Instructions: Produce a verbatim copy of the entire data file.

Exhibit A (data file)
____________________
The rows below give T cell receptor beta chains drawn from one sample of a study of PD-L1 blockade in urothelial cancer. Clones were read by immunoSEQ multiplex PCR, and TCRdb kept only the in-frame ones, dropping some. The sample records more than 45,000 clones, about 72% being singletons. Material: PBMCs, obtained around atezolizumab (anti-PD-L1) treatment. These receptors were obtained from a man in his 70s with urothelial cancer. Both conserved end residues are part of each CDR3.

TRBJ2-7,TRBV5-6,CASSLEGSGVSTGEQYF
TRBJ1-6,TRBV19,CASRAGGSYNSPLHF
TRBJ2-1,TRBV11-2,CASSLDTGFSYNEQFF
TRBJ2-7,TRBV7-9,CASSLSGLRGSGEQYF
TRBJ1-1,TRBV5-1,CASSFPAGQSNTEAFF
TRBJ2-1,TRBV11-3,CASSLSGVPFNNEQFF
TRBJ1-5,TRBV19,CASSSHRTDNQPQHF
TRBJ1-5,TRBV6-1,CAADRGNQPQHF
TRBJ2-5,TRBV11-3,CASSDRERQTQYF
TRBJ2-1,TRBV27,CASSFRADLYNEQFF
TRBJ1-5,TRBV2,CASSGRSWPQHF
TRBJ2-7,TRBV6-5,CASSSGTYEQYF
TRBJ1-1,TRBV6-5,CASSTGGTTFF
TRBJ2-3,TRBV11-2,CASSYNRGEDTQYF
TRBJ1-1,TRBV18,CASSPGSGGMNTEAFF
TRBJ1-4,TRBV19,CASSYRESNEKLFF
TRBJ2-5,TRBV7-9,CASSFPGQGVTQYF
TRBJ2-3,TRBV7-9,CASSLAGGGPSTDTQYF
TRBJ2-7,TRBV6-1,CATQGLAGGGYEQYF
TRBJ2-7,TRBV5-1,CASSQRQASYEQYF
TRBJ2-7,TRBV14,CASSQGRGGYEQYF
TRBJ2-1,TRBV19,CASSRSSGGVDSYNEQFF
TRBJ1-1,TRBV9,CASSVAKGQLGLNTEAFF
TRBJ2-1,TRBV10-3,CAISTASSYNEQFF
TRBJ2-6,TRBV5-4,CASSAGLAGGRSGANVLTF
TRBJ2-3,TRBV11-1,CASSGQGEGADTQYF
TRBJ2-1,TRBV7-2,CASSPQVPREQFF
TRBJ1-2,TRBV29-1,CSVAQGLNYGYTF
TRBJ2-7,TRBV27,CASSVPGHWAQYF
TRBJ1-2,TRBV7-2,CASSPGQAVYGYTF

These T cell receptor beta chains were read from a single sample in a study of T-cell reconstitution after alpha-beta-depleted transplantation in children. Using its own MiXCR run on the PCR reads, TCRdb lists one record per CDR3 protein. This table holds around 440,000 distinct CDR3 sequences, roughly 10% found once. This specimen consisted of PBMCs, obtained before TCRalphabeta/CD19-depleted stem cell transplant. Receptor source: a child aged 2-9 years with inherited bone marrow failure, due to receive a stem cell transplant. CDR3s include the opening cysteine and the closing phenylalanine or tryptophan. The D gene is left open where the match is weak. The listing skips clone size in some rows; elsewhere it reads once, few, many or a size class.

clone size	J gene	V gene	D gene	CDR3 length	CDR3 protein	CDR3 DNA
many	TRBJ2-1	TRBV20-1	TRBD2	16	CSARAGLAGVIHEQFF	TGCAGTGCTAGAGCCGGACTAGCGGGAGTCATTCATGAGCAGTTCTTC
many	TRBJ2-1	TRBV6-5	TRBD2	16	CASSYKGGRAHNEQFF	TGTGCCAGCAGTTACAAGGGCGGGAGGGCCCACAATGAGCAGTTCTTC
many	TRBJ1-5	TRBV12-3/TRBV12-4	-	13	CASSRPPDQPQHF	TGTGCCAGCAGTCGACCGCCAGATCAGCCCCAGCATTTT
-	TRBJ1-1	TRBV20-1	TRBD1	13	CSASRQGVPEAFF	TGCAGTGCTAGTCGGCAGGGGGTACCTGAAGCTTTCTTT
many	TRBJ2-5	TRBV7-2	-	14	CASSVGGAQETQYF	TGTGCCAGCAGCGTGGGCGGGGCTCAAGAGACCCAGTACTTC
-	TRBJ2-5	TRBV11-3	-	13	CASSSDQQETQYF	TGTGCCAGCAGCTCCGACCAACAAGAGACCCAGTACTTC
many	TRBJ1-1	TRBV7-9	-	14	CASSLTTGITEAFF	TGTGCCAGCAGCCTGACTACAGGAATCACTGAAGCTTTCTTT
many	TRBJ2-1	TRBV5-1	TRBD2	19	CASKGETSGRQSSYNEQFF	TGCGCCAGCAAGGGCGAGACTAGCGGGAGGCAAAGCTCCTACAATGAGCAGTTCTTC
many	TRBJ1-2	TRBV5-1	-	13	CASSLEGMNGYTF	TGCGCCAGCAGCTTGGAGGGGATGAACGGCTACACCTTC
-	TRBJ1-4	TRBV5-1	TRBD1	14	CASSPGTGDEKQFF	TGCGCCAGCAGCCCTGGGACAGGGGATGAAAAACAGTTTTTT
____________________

The rows below give T cell receptor beta chains drawn from one sample of a study of PD-L1 blockade in urothelial cancer. Clones were read by immunoSEQ multiplex PCR, and TCRdb kept only the in-frame ones, dropping some. The sample records more than 45,000 clones, about 72% being singletons. Material: PBMCs, obtained around atezolizumab (anti-PD-L1) treatment. These receptors were obtained from a man in his 70s with urothelial cancer. Both conserved end residues are part of each CDR3.

TRBJ2-7,TRBV5-6,CASSLEGSGVSTGEQYF
TRBJ1-6,TRBV19,CASRAGGSYNSPLHF
TRBJ2-1,TRBV11-2,CASSLDTGFSYNEQFF
TRBJ2-7,TRBV7-9,CASSLSGLRGSGEQYF
TRBJ1-1,TRBV5-1,CASSFPAGQSNTEAFF
TRBJ2-1,TRBV11-3,CASSLSGVPFNNEQFF
TRBJ1-5,TRBV19,CASSSHRTDNQPQHF
TRBJ1-5,TRBV6-1,CAADRGNQPQHF
TRBJ2-5,TRBV11-3,CASSDRERQTQYF
TRBJ2-1,TRBV27,CASSFRADLYNEQFF
TRBJ1-5,TRBV2,CASSGRSWPQHF
TRBJ2-7,TRBV6-5,CASSSGTYEQYF
TRBJ1-1,TRBV6-5,CASSTGGTTFF
TRBJ2-3,TRBV11-2,CASSYNRGEDTQYF
TRBJ1-1,TRBV18,CASSPGSGGMNTEAFF
TRBJ1-4,TRBV19,CASSYRESNEKLFF
TRBJ2-5,TRBV7-9,CASSFPGQGVTQYF
TRBJ2-3,TRBV7-9,CASSLAGGGPSTDTQYF
TRBJ2-7,TRBV6-1,CATQGLAGGGYEQYF
TRBJ2-7,TRBV5-1,CASSQRQASYEQYF
TRBJ2-7,TRBV14,CASSQGRGGYEQYF
TRBJ2-1,TRBV19,CASSRSSGGVDSYNEQFF
TRBJ1-1,TRBV9,CASSVAKGQLGLNTEAFF
TRBJ2-1,TRBV10-3,CAISTASSYNEQFF
TRBJ2-6,TRBV5-4,CASSAGLAGGRSGANVLTF
TRBJ2-3,TRBV11-1,CASSGQGEGADTQYF
TRBJ2-1,TRBV7-2,CASSPQVPREQFF
TRBJ1-2,TRBV29-1,CSVAQGLNYGYTF
TRBJ2-7,TRBV27,CASSVPGHWAQYF
TRBJ1-2,TRBV7-2,CASSPGQAVYGYTF

These T cell receptor beta chains were read from a single sample in a study of T-cell reconstitution after alpha-beta-depleted transplantation in children. Using its own MiXCR run on the PCR reads, TCRdb lists one record per CDR3 protein. This table holds around 440,000 distinct CDR3 sequences, roughly 10% found once. This specimen consisted of PBMCs, obtained before TCRalphabeta/CD19-depleted stem cell transplant. Receptor source: a child aged 2-9 years with inherited bone marrow failure, due to receive a stem cell transplant. CDR3s include the opening cysteine and the closing phenylalanine or tryptophan. The D gene is left open where the match is weak. The listing skips clone size in some rows; elsewhere it reads once, few, many or a size class.

clone size	J gene	V gene	D gene	CDR3 length	CDR3 protein	CDR3 DNA
many	TRBJ2-1	TRBV20-1	TRBD2	16	CSARAGLAGVIHEQFF	TGCAGTGCTAGAGCCGGACTAGCGGGAGTCATTCATGAGCAGTTCTTC
many	TRBJ2-1	TRBV6-5	TRBD2	16	CASSYKGGRAHNEQFF	TGTGCCAGCAGTTACAAGGGCGGGAGGGCCCACAATGAGCAGTTCTTC
many	TRBJ1-5	TRBV12-3/TRBV12-4	-	13	CASSRPPDQPQHF	TGTGCCAGCAGTCGACCGCCAGATCAGCCCCAGCATTTT
-	TRBJ1-1	TRBV20-1	TRBD1	13	CSASRQGVPEAFF	TGCAGTGCTAGTCGGCAGGGGGTACCTGAAGCTTTCTTT
many	TRBJ2-5	TRBV7-2	-	14	CASSVGGAQETQYF	TGTGCCAGCAGCGTGGGCGGGGCTCAAGAGACCCAGTACTTC
-	TRBJ2-5	TRBV11-3	-	13	CASSSDQQETQYF	TGTGCCAGCAGCTCCGACCAACAAGAGACCCAGTACTTC
many	TRBJ1-1	TRBV7-9	-	14	CASSLTTGITEAFF	TGTGCCAGCAGCCTGACTACAGGAATCACTGAAGCTTTCTTT
many	TRBJ2-1	TRBV5-1	TRBD2	19	CASKGETSGRQSSYNEQFF	TGCGCCAGCAAGGGCGAGACTAGCGGGAGGCAAAGCTCCTACAATGAGCAGTTCTTC
many	TRBJ1-2	TRBV5-1	-	13	CASSLEGMNGYTF	TGCGCCAGCAGCTTGGAGGGGATGAACGGCTACACCTTC
-	TRBJ1-4	TRBV5-1	TRBD1	14	CASSPGTGDEKQFF	TGCGCCAGCAGCCCTGGGACAGGGGATGAAAAACAGTTTTTT